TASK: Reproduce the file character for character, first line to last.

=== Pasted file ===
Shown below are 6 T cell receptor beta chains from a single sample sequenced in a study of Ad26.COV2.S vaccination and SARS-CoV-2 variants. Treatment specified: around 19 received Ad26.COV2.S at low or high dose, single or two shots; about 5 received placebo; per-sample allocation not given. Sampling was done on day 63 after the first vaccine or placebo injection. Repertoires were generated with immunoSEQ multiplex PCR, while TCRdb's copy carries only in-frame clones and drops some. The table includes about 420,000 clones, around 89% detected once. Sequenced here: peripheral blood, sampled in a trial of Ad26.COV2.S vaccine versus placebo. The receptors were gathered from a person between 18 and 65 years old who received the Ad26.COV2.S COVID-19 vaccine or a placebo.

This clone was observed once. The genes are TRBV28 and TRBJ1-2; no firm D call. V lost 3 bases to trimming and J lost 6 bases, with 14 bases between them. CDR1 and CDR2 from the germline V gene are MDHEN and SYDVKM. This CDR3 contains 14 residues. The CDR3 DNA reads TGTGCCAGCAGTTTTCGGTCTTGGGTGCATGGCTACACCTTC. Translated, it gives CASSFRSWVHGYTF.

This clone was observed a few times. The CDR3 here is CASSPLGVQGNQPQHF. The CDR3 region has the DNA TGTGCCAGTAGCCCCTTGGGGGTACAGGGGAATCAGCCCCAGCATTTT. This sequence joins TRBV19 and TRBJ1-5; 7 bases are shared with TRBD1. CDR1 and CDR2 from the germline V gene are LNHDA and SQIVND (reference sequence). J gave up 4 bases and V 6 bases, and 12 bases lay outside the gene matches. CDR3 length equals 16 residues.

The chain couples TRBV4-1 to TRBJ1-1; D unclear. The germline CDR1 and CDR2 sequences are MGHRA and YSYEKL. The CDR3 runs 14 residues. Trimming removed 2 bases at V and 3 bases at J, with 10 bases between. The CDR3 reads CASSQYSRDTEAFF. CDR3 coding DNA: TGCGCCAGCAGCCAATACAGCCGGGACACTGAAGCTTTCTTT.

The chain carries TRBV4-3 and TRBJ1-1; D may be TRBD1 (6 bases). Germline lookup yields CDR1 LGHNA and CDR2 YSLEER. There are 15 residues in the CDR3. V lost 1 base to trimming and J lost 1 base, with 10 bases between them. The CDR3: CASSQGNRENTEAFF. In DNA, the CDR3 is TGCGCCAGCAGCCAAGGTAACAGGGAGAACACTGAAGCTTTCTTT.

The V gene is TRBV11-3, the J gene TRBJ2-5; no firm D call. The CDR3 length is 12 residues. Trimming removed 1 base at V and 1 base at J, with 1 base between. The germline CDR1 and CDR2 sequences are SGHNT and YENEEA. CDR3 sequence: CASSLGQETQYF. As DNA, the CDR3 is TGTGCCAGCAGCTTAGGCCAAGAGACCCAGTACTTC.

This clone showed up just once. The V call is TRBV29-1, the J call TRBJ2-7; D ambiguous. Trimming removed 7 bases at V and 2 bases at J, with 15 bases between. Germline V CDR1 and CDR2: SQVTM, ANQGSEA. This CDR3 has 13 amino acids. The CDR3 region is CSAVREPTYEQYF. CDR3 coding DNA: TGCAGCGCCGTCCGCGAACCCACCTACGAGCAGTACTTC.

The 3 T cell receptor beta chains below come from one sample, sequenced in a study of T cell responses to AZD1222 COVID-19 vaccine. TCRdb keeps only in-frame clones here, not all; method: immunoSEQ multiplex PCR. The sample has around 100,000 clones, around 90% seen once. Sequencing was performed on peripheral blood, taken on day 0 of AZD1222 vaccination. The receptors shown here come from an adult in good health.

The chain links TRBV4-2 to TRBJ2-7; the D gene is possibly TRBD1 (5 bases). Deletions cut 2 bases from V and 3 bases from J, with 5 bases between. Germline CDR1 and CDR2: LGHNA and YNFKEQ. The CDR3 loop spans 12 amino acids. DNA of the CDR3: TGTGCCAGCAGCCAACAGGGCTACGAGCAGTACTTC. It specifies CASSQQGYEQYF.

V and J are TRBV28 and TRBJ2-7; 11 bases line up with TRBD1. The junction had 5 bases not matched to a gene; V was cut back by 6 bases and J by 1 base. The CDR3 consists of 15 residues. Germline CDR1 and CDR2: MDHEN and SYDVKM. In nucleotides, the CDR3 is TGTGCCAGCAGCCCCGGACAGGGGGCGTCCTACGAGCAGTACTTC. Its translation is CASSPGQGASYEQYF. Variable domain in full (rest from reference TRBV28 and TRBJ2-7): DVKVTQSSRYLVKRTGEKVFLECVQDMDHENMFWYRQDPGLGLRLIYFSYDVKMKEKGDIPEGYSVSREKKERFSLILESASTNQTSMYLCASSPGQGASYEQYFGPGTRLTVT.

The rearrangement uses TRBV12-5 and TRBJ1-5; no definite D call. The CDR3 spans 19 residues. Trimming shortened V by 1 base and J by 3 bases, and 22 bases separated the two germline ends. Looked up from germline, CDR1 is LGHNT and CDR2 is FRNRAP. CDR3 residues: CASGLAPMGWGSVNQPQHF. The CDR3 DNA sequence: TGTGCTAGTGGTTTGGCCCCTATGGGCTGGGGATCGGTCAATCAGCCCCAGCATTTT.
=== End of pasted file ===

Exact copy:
Shown below are 6 T cell receptor beta chains from a single sample sequenced in a study of Ad26.COV2.S vaccination and SARS-CoV-2 variants. Treatment specified: around 19 received Ad26.COV2.S at low or high dose, single or two shots; about 5 received placebo; per-sample allocation not given. Sampling was done on day 63 after the first vaccine or placebo injection. Repertoires were generated with immunoSEQ multiplex PCR, while TCRdb's copy carries only in-frame clones and drops some. The table includes about 420,000 clones, around 89% detected once. Sequenced here: peripheral blood, sampled in a trial of Ad26.COV2.S vaccine versus placebo. The receptors were gathered from a person between 18 and 65 years old who received the Ad26.COV2.S COVID-19 vaccine or a placebo.

This clone was observed once. The genes are TRBV28 and TRBJ1-2; no firm D call. V lost 3 bases to trimming and J lost 6 bases, with 14 bases between them. CDR1 and CDR2 from the germline V gene are MDHEN and SYDVKM. This CDR3 contains 14 residues. The CDR3 DNA reads TGTGCCAGCAGTTTTCGGTCTTGGGTGCATGGCTACACCTTC. Translated, it gives CASSFRSWVHGYTF.

This clone was observed a few times. The CDR3 here is CASSPLGVQGNQPQHF. The CDR3 region has the DNA TGTGCCAGTAGCCCCTTGGGGGTACAGGGGAATCAGCCCCAGCATTTT. This sequence joins TRBV19 and TRBJ1-5; 7 bases are shared with TRBD1. CDR1 and CDR2 from the germline V gene are LNHDA and SQIVND (reference sequence). J gave up 4 bases and V 6 bases, and 12 bases lay outside the gene matches. CDR3 length equals 16 residues.

The chain couples TRBV4-1 to TRBJ1-1; D unclear. The germline CDR1 and CDR2 sequences are MGHRA and YSYEKL. The CDR3 runs 14 residues. Trimming removed 2 bases at V and 3 bases at J, with 10 bases between. The CDR3 reads CASSQYSRDTEAFF. CDR3 coding DNA: TGCGCCAGCAGCCAATACAGCCGGGACACTGAAGCTTTCTTT.

The chain carries TRBV4-3 and TRBJ1-1; D may be TRBD1 (6 bases). Germline lookup yields CDR1 LGHNA and CDR2 YSLEER. There are 15 residues in the CDR3. V lost 1 base to trimming and J lost 1 base, with 10 bases between them. The CDR3: CASSQGNRENTEAFF. In DNA, the CDR3 is TGCGCCAGCAGCCAAGGTAACAGGGAGAACACTGAAGCTTTCTTT.

The V gene is TRBV11-3, the J gene TRBJ2-5; no firm D call. The CDR3 length is 12 residues. Trimming removed 1 base at V and 1 base at J, with 1 base between. The germline CDR1 and CDR2 sequences are SGHNT and YENEEA. CDR3 sequence: CASSLGQETQYF. As DNA, the CDR3 is TGTGCCAGCAGCTTAGGCCAAGAGACCCAGTACTTC.

This clone showed up just once. The V call is TRBV29-1, the J call TRBJ2-7; D ambiguous. Trimming removed 7 bases at V and 2 bases at J, with 15 bases between. Germline V CDR1 and CDR2: SQVTM, ANQGSEA. This CDR3 has 13 amino acids. The CDR3 region is CSAVREPTYEQYF. CDR3 coding DNA: TGCAGCGCCGTCCGCGAACCCACCTACGAGCAGTACTTC.

The 3 T cell receptor beta chains below come from one sample, sequenced in a study of T cell responses to AZD1222 COVID-19 vaccine. TCRdb keeps only in-frame clones here, not all; method: immunoSEQ multiplex PCR. The sample has around 100,000 clones, around 90% seen once. Sequencing was performed on peripheral blood, taken on day 0 of AZD1222 vaccination. The receptors shown here come from an adult in good health.

The chain links TRBV4-2 to TRBJ2-7; the D gene is possibly TRBD1 (5 bases). Deletions cut 2 bases from V and 3 bases from J, with 5 bases between. Germline CDR1 and CDR2: LGHNA and YNFKEQ. The CDR3 loop spans 12 amino acids. DNA of the CDR3: TGTGCCAGCAGCCAACAGGGCTACGAGCAGTACTTC. It specifies CASSQQGYEQYF.

V and J are TRBV28 and TRBJ2-7; 11 bases line up with TRBD1. The junction had 5 bases not matched to a gene; V was cut back by 6 bases and J by 1 base. The CDR3 consists of 15 residues. Germline CDR1 and CDR2: MDHEN and SYDVKM. In nucleotides, the CDR3 is TGTGCCAGCAGCCCCGGACAGGGGGCGTCCTACGAGCAGTACTTC. Its translation is CASSPGQGASYEQYF. Variable domain in full (rest from reference TRBV28 and TRBJ2-7): DVKVTQSSRYLVKRTGEKVFLECVQDMDHENMFWYRQDPGLGLRLIYFSYDVKMKEKGDIPEGYSVSREKKERFSLILESASTNQTSMYLCASSPGQGASYEQYFGPGTRLTVT.

The rearrangement uses TRBV12-5 and TRBJ1-5; no definite D call. The CDR3 spans 19 residues. Trimming shortened V by 1 base and J by 3 bases, and 22 bases separated the two germline ends. Looked up from germline, CDR1 is LGHNT and CDR2 is FRNRAP. CDR3 residues: CASGLAPMGWGSVNQPQHF. The CDR3 DNA sequence: TGTGCTAGTGGTTTGGCCCCTATGGGCTGGGGATCGGTCAATCAGCCCCAGCATTTT.